When visiting Norway, many people stop at the capital Oslo, but the second largest city of Bergen is often overlooked. One reason for this is it is clear across the country, an add-on for which there is seldom enough time.
Not visiting the coastal town of Bergen, when you are in Norway, is a mistake. It has more history than most other parts of the country. Bergen is surrounded by seven hills and lies in a valley with direct access to the ocean. The fiords of this section of the west coast are spectacular, especially if you have a camera in hand or simply appreciate nature's wild beauty.
The city was developed in the mid sixteen hundreds by German merchants who realized that trading with Norway could be very lucrative. These Hanseatic Merchants, as they were known, immediately set up shop and began building stores and warehouses in western European styles of the day.
Today, the old city of Bergen is a haven for tourists. Dozens of shops line the canal and are all housed in original structures, all dating back to the seventeenth century. In order to keep the traditions alive the town council has initiated laws which insist that any renovations are done in the old traditions, using the original materials. It is not uncommon to see a modern door on a shop with an outside face of 400 year old wood.
Among the many stores are an excellent variety of traditional restaurants, featuring boiled potatoes, hearty vegetables and pot roast or sausages. One of my favourite restaurants is Bryggeloftet & Stuene. The concept is a bit different from most places in that you select your table and then head to the bar, where a menu is written on the wall. The lighting is dark and the place is built of solid Oak, giving it an extremely old appearance (probably because it is). You place your order for food and drink, pay the barman and take your seat.
I waited patiently and finally my drinks arrived, followed by the best order of Ribs I have ever tasted. The boiled potatoes melted in my mouth and the local beer washed it down deliciously. The arrangement does not provide for tipping, which is a nice diversion from what we are used to.
If you are not in the mood for a large meal there are many smaller restaurants and bakeries located throughout the old town. Quite often for lunch I enjoyed a few slices of homemade bread with a plate of local cheeses, accompanied by a cup of steaming coffee. Just remember to leave room for dessert. Norwegians have no shortage of pastries and ice cream, a great way to finish any meal.
It is easy to get lost in the narrow, winding streets, but the old part of the city is small enough that you will always find your way back to the harbour. The area is a shopper's paradise with many Christmas ornaments, souvenirs, sweaters, etc. Keep in mind that prices in Norway tend to be higher than the rest of Europe, so shop around and stay away from buying things you can easily get at home.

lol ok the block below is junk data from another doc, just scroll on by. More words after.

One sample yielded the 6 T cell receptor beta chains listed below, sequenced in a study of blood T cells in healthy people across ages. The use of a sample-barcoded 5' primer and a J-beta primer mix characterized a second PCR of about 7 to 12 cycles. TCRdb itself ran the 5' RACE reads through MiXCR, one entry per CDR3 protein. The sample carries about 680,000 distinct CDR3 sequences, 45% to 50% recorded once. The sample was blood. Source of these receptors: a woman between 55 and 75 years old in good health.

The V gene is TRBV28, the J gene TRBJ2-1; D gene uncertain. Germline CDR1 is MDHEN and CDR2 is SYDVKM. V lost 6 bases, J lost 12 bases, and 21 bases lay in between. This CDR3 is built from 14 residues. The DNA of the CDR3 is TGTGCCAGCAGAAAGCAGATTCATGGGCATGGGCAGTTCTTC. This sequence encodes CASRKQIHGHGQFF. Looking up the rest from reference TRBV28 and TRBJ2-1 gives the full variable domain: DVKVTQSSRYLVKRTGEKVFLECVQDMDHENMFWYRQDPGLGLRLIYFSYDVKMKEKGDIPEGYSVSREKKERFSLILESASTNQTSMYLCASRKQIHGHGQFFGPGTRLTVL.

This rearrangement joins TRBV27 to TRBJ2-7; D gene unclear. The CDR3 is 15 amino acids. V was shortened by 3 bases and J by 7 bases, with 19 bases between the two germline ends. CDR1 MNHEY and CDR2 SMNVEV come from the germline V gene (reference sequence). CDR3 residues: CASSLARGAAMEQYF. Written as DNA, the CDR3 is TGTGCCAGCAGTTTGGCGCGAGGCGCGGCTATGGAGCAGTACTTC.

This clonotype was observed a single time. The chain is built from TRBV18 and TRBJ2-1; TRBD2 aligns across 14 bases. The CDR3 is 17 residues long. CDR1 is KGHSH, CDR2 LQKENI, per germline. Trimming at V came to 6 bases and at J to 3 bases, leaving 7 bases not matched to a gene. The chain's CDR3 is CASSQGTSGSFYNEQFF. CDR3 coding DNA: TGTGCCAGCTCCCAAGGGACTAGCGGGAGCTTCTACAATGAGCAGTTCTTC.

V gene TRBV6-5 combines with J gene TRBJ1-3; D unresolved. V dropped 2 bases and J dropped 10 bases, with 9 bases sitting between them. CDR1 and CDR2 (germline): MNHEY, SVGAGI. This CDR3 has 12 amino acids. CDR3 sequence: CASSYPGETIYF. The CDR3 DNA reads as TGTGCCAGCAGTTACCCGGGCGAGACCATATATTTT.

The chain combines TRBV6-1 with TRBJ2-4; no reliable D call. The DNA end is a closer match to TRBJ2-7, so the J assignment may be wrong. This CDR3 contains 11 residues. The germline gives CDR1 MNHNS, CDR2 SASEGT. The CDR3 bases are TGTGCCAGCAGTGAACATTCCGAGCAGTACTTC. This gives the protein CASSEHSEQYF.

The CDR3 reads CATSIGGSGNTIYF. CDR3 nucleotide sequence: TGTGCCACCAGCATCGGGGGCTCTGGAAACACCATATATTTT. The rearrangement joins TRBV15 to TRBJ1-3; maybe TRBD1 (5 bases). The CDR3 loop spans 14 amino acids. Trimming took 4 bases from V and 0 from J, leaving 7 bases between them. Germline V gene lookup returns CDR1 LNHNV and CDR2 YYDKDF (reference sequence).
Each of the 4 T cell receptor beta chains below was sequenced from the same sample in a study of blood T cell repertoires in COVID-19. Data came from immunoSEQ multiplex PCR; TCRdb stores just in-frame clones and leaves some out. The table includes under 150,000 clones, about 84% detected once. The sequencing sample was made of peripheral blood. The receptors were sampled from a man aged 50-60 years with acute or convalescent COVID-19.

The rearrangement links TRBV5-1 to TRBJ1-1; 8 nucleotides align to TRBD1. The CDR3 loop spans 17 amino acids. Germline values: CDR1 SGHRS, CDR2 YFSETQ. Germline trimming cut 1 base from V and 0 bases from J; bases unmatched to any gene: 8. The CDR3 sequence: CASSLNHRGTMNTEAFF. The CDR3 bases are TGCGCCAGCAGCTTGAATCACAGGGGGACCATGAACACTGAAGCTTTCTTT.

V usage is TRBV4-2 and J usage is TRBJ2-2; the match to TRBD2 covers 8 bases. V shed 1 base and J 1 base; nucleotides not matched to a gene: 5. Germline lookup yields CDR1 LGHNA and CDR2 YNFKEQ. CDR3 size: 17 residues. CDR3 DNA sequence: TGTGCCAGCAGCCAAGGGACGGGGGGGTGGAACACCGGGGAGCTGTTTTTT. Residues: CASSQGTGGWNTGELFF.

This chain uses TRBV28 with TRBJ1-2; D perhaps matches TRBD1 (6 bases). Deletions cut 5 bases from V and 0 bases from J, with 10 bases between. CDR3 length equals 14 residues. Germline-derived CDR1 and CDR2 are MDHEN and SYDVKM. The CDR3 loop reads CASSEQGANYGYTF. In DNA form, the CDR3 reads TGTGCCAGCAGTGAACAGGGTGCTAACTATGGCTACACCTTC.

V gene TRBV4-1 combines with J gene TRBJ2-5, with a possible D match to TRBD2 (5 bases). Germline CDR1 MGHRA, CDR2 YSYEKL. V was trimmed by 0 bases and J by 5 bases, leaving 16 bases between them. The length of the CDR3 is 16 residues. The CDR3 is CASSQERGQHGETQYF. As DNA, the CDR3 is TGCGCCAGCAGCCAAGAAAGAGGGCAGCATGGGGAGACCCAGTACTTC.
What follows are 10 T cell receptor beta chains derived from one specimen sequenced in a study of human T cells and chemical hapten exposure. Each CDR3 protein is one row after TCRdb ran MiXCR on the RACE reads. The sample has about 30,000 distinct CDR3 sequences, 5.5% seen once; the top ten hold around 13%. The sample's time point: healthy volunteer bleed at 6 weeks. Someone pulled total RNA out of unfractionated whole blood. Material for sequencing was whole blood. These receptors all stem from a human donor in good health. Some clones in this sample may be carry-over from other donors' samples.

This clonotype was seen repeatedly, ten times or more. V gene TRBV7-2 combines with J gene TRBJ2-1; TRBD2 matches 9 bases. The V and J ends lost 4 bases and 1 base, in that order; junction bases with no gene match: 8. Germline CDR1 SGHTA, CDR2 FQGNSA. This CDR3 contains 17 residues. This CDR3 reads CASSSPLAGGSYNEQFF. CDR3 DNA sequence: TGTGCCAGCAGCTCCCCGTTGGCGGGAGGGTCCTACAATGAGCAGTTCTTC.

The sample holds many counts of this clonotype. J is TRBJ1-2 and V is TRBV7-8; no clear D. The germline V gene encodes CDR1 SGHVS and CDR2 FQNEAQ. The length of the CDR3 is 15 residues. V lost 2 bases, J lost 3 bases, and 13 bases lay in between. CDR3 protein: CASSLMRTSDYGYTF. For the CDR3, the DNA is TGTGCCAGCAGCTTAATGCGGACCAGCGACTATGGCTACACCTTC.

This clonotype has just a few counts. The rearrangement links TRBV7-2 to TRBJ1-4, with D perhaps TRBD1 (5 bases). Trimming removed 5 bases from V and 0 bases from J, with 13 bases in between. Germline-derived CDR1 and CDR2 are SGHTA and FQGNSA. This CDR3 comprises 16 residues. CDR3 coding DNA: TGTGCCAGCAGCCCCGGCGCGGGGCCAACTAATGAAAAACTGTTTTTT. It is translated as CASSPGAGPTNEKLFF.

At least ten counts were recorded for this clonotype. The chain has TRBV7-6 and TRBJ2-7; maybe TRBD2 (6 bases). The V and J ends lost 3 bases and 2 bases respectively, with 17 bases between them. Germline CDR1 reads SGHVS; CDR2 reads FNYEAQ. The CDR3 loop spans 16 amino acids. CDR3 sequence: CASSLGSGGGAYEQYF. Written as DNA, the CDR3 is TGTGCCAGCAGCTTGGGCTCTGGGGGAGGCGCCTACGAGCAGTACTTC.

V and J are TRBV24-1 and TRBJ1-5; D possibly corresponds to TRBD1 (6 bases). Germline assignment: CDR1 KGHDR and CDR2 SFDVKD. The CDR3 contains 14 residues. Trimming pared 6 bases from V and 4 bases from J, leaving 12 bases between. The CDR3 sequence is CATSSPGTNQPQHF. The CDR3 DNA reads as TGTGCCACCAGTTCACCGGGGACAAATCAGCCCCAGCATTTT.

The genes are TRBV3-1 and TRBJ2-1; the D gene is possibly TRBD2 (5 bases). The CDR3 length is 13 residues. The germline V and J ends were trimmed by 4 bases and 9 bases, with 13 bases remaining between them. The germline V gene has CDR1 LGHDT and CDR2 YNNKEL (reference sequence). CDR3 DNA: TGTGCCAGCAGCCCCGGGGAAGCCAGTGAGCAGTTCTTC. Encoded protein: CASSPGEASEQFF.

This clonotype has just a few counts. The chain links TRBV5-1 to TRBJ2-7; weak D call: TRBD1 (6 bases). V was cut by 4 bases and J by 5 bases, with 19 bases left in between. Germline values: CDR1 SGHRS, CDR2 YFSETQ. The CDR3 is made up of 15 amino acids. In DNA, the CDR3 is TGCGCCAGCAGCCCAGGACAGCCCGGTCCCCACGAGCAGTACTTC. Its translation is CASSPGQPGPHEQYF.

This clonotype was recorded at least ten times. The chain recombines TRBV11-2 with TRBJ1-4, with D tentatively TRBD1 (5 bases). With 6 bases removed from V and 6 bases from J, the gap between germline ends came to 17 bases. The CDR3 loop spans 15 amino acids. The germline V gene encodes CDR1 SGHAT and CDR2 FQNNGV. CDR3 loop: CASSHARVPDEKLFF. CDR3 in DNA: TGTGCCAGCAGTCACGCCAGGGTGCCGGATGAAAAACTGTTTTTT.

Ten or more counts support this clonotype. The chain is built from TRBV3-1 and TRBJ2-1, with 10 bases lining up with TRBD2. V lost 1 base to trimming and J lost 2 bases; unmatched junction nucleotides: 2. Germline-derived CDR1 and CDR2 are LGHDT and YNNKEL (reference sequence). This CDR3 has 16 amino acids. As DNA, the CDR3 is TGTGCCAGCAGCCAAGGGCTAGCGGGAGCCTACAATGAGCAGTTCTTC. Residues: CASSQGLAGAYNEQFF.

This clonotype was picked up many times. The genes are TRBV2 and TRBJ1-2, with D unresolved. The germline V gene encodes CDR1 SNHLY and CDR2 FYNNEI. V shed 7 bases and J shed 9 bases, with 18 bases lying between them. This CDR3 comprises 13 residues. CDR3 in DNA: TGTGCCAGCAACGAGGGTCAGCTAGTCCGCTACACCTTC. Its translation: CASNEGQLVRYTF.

Bergen has many museums and sights, but before you set out you may want to invest in the Bergen Card. Issued by the city, this card is good for 24 hours at a cost of 200 Krona ($35 Cdn.) and gives you access to the entire transit system, as well as most museums and galleries, which is definitely the best way to travel in Bergen.
The Troldhaugen Museum is dedicated to the life and memory of Norway's greatest composer, Edvard Grieg. If royalty is in your cards you may want to take in the Gamlehaugen Palace, used by the royal family when they visit Bergen. The Palace was built in 1809 and has a storybook look to it. The grounds are amazing and great for leisurely strolls.
No Scandinavian harbour district would be complete without a fish market and Bergen can certainly boast one of Norway's finest. Everything in the market is fresh, but be sure to get there early, as the choice products are quickly purchased and the market closes when most of the goods are sold.
Although Bergen is quite large (population of 258,500) there are two basic districts, which would be of interest to visitors. The old town, which I talked about above and the town square, which is quite modern. I stayed at a Radisson located next to the square and found it to be convenient, as it is surrounded by department stores and restaurants. There are a few parks and, if the weather is nice, walking becomes very pleasurable.
Another interesting site in Bergen is the old Bergenhus Fortress, located high atop one of the seven hills that overlook the city. The views are spectacular and the transformation into historic Bergen is extremely interesting. Among the numerous lookouts is one on the roof where you stand amid the large, slate tiles.
No trip to Bergen is complete without a tour of the fiords. If you travel to this unique spot by cruise ship you will no doubt have already seen some spectacular sights, but, because the city lies on a fiord and is 39 km from the sea, tours by smaller boats and zodiacs are readily available and are a must for any visitor.
When you visit Scandinavia and Norway is part of your itinerary, be sure to make the time to visit Bergen, as you will not be disappointed. If you are on your own, there is a tour offered by the government called 'Norway in a Nutshell' (Focus on Scugog – November, 2011). You depart Oslo by train and transfer to the Flam railway (the steepest in the world), followed by a cruise through the fiords and a 45 minute bus ride into Bergen. The trek is about 8 hours and quite an adventure. Spend two days in Bergen and fly back to Oslo or retrace your steps by train.
Norway and, infact all of Scandinavia is a safe and popular tourist destination with amazing history, scrumptious food and lots to see and do.
Jonathan van Bilsen’s photosNtravel TV show can be watched on RogersTV and YouTube. To follow Jonathan’s travel adventures visit photosNtravel.com